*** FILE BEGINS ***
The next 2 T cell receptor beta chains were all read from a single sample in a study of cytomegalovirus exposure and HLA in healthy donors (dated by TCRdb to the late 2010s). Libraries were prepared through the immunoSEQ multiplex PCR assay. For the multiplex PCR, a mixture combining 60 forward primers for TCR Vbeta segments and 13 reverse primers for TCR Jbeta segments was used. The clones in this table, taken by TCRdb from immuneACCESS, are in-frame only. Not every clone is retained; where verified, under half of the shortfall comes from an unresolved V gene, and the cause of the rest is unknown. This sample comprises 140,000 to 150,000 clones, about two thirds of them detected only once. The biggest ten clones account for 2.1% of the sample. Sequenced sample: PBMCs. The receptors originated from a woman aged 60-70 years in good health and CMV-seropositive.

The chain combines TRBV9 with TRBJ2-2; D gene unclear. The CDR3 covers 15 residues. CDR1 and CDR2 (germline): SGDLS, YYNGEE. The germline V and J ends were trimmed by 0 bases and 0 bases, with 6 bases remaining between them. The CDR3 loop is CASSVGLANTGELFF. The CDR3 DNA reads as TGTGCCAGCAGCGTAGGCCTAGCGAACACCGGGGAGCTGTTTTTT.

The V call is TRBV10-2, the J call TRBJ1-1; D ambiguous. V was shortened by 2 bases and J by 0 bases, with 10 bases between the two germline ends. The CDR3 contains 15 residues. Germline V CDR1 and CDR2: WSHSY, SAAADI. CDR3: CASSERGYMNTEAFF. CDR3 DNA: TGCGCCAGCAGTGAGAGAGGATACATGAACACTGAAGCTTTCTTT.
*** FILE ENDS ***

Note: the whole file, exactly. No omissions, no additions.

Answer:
The next 2 T cell receptor beta chains were all read from a single sample in a study of cytomegalovirus exposure and HLA in healthy donors (dated by TCRdb to the late 2010s). Libraries were prepared through the immunoSEQ multiplex PCR assay. For the multiplex PCR, a mixture combining 60 forward primers for TCR Vbeta segments and 13 reverse primers for TCR Jbeta segments was used. The clones in this table, taken by TCRdb from immuneACCESS, are in-frame only. Not every clone is retained; where verified, under half of the shortfall comes from an unresolved V gene, and the cause of the rest is unknown. This sample comprises 140,000 to 150,000 clones, about two thirds of them detected only once. The biggest ten clones account for 2.1% of the sample. Sequenced sample: PBMCs. The receptors originated from a woman aged 60-70 years in good health and CMV-seropositive.

The chain combines TRBV9 with TRBJ2-2; D gene unclear. The CDR3 covers 15 residues. CDR1 and CDR2 (germline): SGDLS, YYNGEE. The germline V and J ends were trimmed by 0 bases and 0 bases, with 6 bases remaining between them. The CDR3 loop is CASSVGLANTGELFF. The CDR3 DNA reads as TGTGCCAGCAGCGTAGGCCTAGCGAACACCGGGGAGCTGTTTTTT.

The V call is TRBV10-2, the J call TRBJ1-1; D ambiguous. V was shortened by 2 bases and J by 0 bases, with 10 bases between the two germline ends. The CDR3 contains 15 residues. Germline V CDR1 and CDR2: WSHSY, SAAADI. CDR3: CASSERGYMNTEAFF. CDR3 DNA: TGCGCCAGCAGTGAGAGAGGATACATGAACACTGAAGCTTTCTTT.